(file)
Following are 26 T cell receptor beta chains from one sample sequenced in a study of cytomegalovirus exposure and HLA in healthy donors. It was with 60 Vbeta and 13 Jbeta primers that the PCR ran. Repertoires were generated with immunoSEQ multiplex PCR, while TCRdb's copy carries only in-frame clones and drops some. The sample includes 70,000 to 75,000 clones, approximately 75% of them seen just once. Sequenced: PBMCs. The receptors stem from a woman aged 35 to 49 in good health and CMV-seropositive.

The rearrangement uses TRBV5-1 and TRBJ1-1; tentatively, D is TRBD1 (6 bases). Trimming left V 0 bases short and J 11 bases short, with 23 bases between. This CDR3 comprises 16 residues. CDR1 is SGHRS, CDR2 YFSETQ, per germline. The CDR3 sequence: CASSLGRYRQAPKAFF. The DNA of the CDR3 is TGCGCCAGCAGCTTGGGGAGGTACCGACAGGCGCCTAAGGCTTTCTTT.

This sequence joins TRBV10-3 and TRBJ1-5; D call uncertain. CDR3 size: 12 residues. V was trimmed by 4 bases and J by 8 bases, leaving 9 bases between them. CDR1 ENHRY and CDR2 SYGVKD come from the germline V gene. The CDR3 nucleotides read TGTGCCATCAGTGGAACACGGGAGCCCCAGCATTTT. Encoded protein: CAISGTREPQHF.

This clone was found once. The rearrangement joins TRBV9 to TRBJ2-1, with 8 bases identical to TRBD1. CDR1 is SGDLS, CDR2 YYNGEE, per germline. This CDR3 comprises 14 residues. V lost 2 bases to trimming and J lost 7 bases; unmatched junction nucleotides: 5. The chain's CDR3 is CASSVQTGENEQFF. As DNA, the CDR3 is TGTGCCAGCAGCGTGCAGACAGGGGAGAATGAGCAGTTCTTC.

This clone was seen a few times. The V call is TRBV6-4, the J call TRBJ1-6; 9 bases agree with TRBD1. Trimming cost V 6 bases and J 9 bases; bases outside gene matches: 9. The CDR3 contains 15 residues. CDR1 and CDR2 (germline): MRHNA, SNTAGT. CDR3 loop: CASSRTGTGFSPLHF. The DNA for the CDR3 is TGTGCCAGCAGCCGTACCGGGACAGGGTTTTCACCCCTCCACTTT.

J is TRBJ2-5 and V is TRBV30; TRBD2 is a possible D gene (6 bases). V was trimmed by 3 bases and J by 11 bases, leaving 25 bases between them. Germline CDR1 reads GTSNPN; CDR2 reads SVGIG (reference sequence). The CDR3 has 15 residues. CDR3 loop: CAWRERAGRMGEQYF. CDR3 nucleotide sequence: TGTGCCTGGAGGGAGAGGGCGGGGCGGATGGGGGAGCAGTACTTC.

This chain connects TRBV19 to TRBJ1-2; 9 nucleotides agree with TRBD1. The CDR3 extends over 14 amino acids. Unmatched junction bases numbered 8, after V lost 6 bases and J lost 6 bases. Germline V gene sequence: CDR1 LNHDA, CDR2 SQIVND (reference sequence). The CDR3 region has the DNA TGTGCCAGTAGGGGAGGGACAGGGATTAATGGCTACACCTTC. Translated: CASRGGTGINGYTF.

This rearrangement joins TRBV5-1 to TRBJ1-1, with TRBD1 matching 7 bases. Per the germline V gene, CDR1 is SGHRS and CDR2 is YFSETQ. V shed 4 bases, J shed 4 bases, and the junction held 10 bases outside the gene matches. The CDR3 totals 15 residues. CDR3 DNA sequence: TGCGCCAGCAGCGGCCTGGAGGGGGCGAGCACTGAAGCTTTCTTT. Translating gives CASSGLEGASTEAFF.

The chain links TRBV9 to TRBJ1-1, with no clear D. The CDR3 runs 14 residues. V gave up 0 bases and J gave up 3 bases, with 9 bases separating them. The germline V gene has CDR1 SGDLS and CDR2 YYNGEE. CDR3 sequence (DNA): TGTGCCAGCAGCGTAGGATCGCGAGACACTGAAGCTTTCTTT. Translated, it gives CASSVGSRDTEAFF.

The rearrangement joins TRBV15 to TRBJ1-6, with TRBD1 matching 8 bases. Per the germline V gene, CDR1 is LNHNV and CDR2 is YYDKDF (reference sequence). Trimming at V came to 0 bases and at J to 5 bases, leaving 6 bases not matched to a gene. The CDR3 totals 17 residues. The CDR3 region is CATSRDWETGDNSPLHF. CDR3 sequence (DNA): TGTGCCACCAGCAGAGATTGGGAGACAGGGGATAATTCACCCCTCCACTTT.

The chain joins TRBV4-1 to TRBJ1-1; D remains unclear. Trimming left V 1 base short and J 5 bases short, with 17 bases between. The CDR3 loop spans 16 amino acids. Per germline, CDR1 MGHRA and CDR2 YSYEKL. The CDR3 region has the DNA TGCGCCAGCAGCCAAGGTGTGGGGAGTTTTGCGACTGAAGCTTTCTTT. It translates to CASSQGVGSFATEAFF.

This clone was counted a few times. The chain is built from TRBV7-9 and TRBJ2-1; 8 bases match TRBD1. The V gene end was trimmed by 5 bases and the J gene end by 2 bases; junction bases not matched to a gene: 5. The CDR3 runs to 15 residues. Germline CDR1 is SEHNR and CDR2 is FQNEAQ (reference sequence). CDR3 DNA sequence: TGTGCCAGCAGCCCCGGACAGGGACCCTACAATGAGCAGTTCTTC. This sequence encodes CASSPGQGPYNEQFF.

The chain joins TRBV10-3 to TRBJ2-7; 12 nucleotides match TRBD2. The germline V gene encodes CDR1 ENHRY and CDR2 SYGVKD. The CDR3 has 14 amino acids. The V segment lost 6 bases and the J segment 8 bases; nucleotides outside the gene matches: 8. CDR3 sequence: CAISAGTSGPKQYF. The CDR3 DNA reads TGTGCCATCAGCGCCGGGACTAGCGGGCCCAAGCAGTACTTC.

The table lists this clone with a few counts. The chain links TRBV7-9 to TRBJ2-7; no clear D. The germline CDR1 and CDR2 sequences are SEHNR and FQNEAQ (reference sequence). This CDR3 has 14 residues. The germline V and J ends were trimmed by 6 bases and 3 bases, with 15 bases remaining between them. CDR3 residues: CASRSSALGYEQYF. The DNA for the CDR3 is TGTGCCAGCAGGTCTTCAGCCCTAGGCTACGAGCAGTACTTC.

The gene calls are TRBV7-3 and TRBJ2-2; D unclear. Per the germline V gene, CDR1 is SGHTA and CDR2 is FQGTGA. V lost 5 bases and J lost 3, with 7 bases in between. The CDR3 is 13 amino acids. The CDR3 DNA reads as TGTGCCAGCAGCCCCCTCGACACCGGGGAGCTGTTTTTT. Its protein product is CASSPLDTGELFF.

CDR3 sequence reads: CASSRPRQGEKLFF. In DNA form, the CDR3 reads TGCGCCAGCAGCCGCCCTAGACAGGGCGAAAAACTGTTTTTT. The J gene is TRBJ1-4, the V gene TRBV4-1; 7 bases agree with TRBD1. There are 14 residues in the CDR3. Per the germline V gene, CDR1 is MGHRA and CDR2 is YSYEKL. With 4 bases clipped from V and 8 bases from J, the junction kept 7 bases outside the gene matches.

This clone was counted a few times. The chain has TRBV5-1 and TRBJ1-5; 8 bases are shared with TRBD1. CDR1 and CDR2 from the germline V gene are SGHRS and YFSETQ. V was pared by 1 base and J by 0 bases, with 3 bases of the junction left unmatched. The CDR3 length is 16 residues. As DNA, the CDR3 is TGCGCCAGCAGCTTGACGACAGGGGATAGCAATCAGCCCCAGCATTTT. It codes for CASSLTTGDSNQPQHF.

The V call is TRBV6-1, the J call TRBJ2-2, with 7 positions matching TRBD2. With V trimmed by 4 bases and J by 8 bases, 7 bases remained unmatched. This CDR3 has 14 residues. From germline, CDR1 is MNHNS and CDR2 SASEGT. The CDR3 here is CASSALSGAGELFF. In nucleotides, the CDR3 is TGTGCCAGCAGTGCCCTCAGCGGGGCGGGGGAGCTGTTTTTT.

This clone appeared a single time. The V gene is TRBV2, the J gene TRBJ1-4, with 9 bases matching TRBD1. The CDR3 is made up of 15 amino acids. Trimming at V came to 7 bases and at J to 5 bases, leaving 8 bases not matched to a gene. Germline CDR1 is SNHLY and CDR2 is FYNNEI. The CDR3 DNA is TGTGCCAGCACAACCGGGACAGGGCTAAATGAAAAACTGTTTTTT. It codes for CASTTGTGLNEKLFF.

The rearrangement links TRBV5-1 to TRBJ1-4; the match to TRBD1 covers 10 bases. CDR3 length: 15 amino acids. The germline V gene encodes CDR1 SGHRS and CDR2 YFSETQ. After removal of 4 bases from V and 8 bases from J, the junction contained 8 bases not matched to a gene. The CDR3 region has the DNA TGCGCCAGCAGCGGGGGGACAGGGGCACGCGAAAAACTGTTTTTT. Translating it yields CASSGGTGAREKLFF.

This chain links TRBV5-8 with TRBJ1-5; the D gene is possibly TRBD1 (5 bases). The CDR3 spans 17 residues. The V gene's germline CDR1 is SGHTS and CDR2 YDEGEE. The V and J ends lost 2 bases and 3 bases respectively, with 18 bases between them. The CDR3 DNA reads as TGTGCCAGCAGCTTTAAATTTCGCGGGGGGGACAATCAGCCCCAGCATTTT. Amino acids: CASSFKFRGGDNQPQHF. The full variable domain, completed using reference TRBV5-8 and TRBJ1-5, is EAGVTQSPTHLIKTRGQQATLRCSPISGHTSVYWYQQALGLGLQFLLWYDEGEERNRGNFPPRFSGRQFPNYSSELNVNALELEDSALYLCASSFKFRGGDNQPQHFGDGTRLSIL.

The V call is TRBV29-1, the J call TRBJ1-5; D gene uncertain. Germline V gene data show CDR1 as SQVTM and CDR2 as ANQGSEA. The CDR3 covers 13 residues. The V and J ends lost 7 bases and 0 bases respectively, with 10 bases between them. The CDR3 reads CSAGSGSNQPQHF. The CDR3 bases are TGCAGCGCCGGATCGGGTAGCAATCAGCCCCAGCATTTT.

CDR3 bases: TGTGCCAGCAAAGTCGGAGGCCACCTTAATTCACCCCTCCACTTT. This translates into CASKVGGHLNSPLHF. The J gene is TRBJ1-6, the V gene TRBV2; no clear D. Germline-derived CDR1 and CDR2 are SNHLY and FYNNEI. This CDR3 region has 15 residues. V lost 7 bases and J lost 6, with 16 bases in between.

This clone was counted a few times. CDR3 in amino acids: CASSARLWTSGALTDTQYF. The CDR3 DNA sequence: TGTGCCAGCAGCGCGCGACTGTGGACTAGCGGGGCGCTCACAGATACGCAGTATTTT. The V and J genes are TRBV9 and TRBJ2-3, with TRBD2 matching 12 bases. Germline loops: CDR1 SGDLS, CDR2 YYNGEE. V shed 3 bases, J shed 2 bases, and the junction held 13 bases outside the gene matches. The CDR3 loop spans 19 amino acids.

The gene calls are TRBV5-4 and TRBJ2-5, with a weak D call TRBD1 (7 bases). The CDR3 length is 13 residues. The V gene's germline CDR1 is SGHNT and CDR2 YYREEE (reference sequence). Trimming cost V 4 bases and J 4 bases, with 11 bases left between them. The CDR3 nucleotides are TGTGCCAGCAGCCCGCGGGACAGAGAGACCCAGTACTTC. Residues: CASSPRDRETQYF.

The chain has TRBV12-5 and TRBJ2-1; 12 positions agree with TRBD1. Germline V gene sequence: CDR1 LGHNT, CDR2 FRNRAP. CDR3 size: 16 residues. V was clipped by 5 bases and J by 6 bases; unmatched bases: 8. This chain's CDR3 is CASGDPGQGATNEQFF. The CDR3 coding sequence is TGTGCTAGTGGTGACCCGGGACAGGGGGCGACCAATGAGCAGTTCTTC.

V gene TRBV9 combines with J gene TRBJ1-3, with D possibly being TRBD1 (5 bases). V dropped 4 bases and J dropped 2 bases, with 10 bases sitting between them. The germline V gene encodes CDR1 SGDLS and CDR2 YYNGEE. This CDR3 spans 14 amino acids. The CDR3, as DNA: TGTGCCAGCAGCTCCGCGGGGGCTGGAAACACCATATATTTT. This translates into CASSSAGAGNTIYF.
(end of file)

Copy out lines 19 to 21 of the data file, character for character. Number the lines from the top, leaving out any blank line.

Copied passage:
This clone appeared a single time. The V gene is TRBV2, the J gene TRBJ1-4, with 9 bases matching TRBD1. The CDR3 is made up of 15 amino acids. Trimming at V came to 7 bases and at J to 5 bases, leaving 8 bases not matched to a gene. Germline CDR1 is SNHLY and CDR2 is FYNNEI. The CDR3 DNA is TGTGCCAGCACAACCGGGACAGGGCTAAATGAAAAACTGTTTTTT. It codes for CASTTGTGLNEKLFF.

The rearrangement links TRBV5-1 to TRBJ1-4; the match to TRBD1 covers 10 bases. CDR3 length: 15 amino acids. The germline V gene encodes CDR1 SGHRS and CDR2 YFSETQ. After removal of 4 bases from V and 8 bases from J, the junction contained 8 bases not matched to a gene. The CDR3 region has the DNA TGCGCCAGCAGCGGGGGGACAGGGGCACGCGAAAAACTGTTTTTT. Translating it yields CASSGGTGAREKLFF.

This chain links TRBV5-8 with TRBJ1-5; the D gene is possibly TRBD1 (5 bases). The CDR3 spans 17 residues. The V gene's germline CDR1 is SGHTS and CDR2 YDEGEE. The V and J ends lost 2 bases and 3 bases respectively, with 18 bases between them. The CDR3 DNA reads as TGTGCCAGCAGCTTTAAATTTCGCGGGGGGGACAATCAGCCCCAGCATTTT. Amino acids: CASSFKFRGGDNQPQHF. The full variable domain, completed using reference TRBV5-8 and TRBJ1-5, is EAGVTQSPTHLIKTRGQQATLRCSPISGHTSVYWYQQALGLGLQFLLWYDEGEERNRGNFPPRFSGRQFPNYSSELNVNALELEDSALYLCASSFKFRGGDNQPQHFGDGTRLSIL.